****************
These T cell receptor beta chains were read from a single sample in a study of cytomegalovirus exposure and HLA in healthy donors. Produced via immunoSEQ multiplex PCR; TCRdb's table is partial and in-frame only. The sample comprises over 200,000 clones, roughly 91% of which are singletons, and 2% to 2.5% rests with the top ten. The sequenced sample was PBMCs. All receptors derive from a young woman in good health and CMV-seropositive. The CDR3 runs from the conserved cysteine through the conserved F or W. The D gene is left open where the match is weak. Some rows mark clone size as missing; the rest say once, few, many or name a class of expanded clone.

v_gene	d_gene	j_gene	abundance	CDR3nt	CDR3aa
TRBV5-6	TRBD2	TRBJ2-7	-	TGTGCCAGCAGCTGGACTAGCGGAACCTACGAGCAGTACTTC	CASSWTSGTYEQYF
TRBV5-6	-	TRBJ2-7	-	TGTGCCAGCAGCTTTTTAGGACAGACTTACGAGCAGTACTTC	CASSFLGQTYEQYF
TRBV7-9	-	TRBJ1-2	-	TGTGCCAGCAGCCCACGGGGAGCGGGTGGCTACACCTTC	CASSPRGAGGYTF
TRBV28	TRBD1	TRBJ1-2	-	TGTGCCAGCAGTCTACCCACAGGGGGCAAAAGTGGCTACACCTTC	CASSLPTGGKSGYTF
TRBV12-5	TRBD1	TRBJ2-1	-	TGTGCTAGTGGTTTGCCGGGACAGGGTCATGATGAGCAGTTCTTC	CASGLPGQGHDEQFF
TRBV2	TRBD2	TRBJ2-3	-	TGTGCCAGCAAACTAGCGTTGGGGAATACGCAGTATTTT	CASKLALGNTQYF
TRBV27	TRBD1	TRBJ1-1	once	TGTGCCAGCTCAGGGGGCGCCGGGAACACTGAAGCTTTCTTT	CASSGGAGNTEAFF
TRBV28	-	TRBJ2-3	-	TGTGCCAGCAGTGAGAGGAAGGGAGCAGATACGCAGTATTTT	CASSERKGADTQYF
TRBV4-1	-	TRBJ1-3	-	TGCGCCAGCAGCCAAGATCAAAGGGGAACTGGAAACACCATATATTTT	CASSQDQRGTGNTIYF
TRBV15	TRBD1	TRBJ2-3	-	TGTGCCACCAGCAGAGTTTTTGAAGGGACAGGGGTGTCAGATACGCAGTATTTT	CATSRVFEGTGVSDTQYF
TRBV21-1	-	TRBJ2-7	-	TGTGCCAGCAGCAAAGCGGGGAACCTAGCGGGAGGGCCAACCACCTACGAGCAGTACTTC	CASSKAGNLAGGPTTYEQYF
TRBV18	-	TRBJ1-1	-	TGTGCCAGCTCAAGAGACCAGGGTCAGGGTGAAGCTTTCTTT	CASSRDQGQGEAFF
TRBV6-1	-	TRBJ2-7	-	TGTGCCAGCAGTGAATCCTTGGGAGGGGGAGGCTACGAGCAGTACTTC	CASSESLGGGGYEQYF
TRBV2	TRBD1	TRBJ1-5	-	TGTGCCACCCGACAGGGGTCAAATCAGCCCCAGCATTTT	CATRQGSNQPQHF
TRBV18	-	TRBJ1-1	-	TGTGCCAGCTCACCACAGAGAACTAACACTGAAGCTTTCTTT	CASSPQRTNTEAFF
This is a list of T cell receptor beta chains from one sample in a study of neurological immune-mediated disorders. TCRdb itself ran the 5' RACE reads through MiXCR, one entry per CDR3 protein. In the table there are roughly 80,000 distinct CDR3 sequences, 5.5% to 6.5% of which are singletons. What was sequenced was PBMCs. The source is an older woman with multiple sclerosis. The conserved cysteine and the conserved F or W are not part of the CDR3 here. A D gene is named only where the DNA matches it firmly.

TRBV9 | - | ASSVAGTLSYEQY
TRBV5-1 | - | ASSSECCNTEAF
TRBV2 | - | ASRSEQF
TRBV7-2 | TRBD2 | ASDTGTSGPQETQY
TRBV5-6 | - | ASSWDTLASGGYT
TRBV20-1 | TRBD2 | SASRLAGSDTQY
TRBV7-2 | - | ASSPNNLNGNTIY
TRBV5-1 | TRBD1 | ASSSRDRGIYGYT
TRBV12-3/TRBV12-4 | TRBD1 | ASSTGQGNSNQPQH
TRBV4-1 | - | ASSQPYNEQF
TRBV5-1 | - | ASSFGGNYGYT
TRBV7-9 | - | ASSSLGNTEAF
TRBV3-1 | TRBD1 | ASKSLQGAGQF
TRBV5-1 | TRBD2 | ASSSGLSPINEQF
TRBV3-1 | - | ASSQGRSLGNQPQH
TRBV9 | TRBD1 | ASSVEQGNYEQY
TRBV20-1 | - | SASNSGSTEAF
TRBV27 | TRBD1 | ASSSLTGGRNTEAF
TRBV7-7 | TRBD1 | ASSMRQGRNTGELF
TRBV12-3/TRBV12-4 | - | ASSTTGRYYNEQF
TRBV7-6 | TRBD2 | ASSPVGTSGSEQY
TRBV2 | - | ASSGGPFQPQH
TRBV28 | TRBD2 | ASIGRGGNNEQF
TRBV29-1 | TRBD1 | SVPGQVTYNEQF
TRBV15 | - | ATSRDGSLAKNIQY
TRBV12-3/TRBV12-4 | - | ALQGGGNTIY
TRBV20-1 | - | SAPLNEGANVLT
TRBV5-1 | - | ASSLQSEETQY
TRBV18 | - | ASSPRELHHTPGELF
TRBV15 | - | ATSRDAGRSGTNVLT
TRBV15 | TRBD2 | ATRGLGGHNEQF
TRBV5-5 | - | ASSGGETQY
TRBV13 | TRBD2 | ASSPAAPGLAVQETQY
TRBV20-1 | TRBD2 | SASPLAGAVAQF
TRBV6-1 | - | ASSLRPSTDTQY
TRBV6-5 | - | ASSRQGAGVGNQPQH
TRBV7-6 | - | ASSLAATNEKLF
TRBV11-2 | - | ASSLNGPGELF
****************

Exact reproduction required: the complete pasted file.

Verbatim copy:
These T cell receptor beta chains were read from a single sample in a study of cytomegalovirus exposure and HLA in healthy donors. Produced via immunoSEQ multiplex PCR; TCRdb's table is partial and in-frame only. The sample comprises over 200,000 clones, roughly 91% of which are singletons, and 2% to 2.5% rests with the top ten. The sequenced sample was PBMCs. All receptors derive from a young woman in good health and CMV-seropositive. The CDR3 runs from the conserved cysteine through the conserved F or W. The D gene is left open where the match is weak. Some rows mark clone size as missing; the rest say once, few, many or name a class of expanded clone.

v_gene	d_gene	j_gene	abundance	CDR3nt	CDR3aa
TRBV5-6	TRBD2	TRBJ2-7	-	TGTGCCAGCAGCTGGACTAGCGGAACCTACGAGCAGTACTTC	CASSWTSGTYEQYF
TRBV5-6	-	TRBJ2-7	-	TGTGCCAGCAGCTTTTTAGGACAGACTTACGAGCAGTACTTC	CASSFLGQTYEQYF
TRBV7-9	-	TRBJ1-2	-	TGTGCCAGCAGCCCACGGGGAGCGGGTGGCTACACCTTC	CASSPRGAGGYTF
TRBV28	TRBD1	TRBJ1-2	-	TGTGCCAGCAGTCTACCCACAGGGGGCAAAAGTGGCTACACCTTC	CASSLPTGGKSGYTF
TRBV12-5	TRBD1	TRBJ2-1	-	TGTGCTAGTGGTTTGCCGGGACAGGGTCATGATGAGCAGTTCTTC	CASGLPGQGHDEQFF
TRBV2	TRBD2	TRBJ2-3	-	TGTGCCAGCAAACTAGCGTTGGGGAATACGCAGTATTTT	CASKLALGNTQYF
TRBV27	TRBD1	TRBJ1-1	once	TGTGCCAGCTCAGGGGGCGCCGGGAACACTGAAGCTTTCTTT	CASSGGAGNTEAFF
TRBV28	-	TRBJ2-3	-	TGTGCCAGCAGTGAGAGGAAGGGAGCAGATACGCAGTATTTT	CASSERKGADTQYF
TRBV4-1	-	TRBJ1-3	-	TGCGCCAGCAGCCAAGATCAAAGGGGAACTGGAAACACCATATATTTT	CASSQDQRGTGNTIYF
TRBV15	TRBD1	TRBJ2-3	-	TGTGCCACCAGCAGAGTTTTTGAAGGGACAGGGGTGTCAGATACGCAGTATTTT	CATSRVFEGTGVSDTQYF
TRBV21-1	-	TRBJ2-7	-	TGTGCCAGCAGCAAAGCGGGGAACCTAGCGGGAGGGCCAACCACCTACGAGCAGTACTTC	CASSKAGNLAGGPTTYEQYF
TRBV18	-	TRBJ1-1	-	TGTGCCAGCTCAAGAGACCAGGGTCAGGGTGAAGCTTTCTTT	CASSRDQGQGEAFF
TRBV6-1	-	TRBJ2-7	-	TGTGCCAGCAGTGAATCCTTGGGAGGGGGAGGCTACGAGCAGTACTTC	CASSESLGGGGYEQYF
TRBV2	TRBD1	TRBJ1-5	-	TGTGCCACCCGACAGGGGTCAAATCAGCCCCAGCATTTT	CATRQGSNQPQHF
TRBV18	-	TRBJ1-1	-	TGTGCCAGCTCACCACAGAGAACTAACACTGAAGCTTTCTTT	CASSPQRTNTEAFF
This is a list of T cell receptor beta chains from one sample in a study of neurological immune-mediated disorders. TCRdb itself ran the 5' RACE reads through MiXCR, one entry per CDR3 protein. In the table there are roughly 80,000 distinct CDR3 sequences, 5.5% to 6.5% of which are singletons. What was sequenced was PBMCs. The source is an older woman with multiple sclerosis. The conserved cysteine and the conserved F or W are not part of the CDR3 here. A D gene is named only where the DNA matches it firmly.

TRBV9 | - | ASSVAGTLSYEQY
TRBV5-1 | - | ASSSECCNTEAF
TRBV2 | - | ASRSEQF
TRBV7-2 | TRBD2 | ASDTGTSGPQETQY
TRBV5-6 | - | ASSWDTLASGGYT
TRBV20-1 | TRBD2 | SASRLAGSDTQY
TRBV7-2 | - | ASSPNNLNGNTIY
TRBV5-1 | TRBD1 | ASSSRDRGIYGYT
TRBV12-3/TRBV12-4 | TRBD1 | ASSTGQGNSNQPQH
TRBV4-1 | - | ASSQPYNEQF
TRBV5-1 | - | ASSFGGNYGYT
TRBV7-9 | - | ASSSLGNTEAF
TRBV3-1 | TRBD1 | ASKSLQGAGQF
TRBV5-1 | TRBD2 | ASSSGLSPINEQF
TRBV3-1 | - | ASSQGRSLGNQPQH
TRBV9 | TRBD1 | ASSVEQGNYEQY
TRBV20-1 | - | SASNSGSTEAF
TRBV27 | TRBD1 | ASSSLTGGRNTEAF
TRBV7-7 | TRBD1 | ASSMRQGRNTGELF
TRBV12-3/TRBV12-4 | - | ASSTTGRYYNEQF
TRBV7-6 | TRBD2 | ASSPVGTSGSEQY
TRBV2 | - | ASSGGPFQPQH
TRBV28 | TRBD2 | ASIGRGGNNEQF
TRBV29-1 | TRBD1 | SVPGQVTYNEQF
TRBV15 | - | ATSRDGSLAKNIQY
TRBV12-3/TRBV12-4 | - | ALQGGGNTIY
TRBV20-1 | - | SAPLNEGANVLT
TRBV5-1 | - | ASSLQSEETQY
TRBV18 | - | ASSPRELHHTPGELF
TRBV15 | - | ATSRDAGRSGTNVLT
TRBV15 | TRBD2 | ATRGLGGHNEQF
TRBV5-5 | - | ASSGGETQY
TRBV13 | TRBD2 | ASSPAAPGLAVQETQY
TRBV20-1 | TRBD2 | SASPLAGAVAQF
TRBV6-1 | - | ASSLRPSTDTQY
TRBV6-5 | - | ASSRQGAGVGNQPQH
TRBV7-6 | - | ASSLAATNEKLF
TRBV11-2 | - | ASSLNGPGELF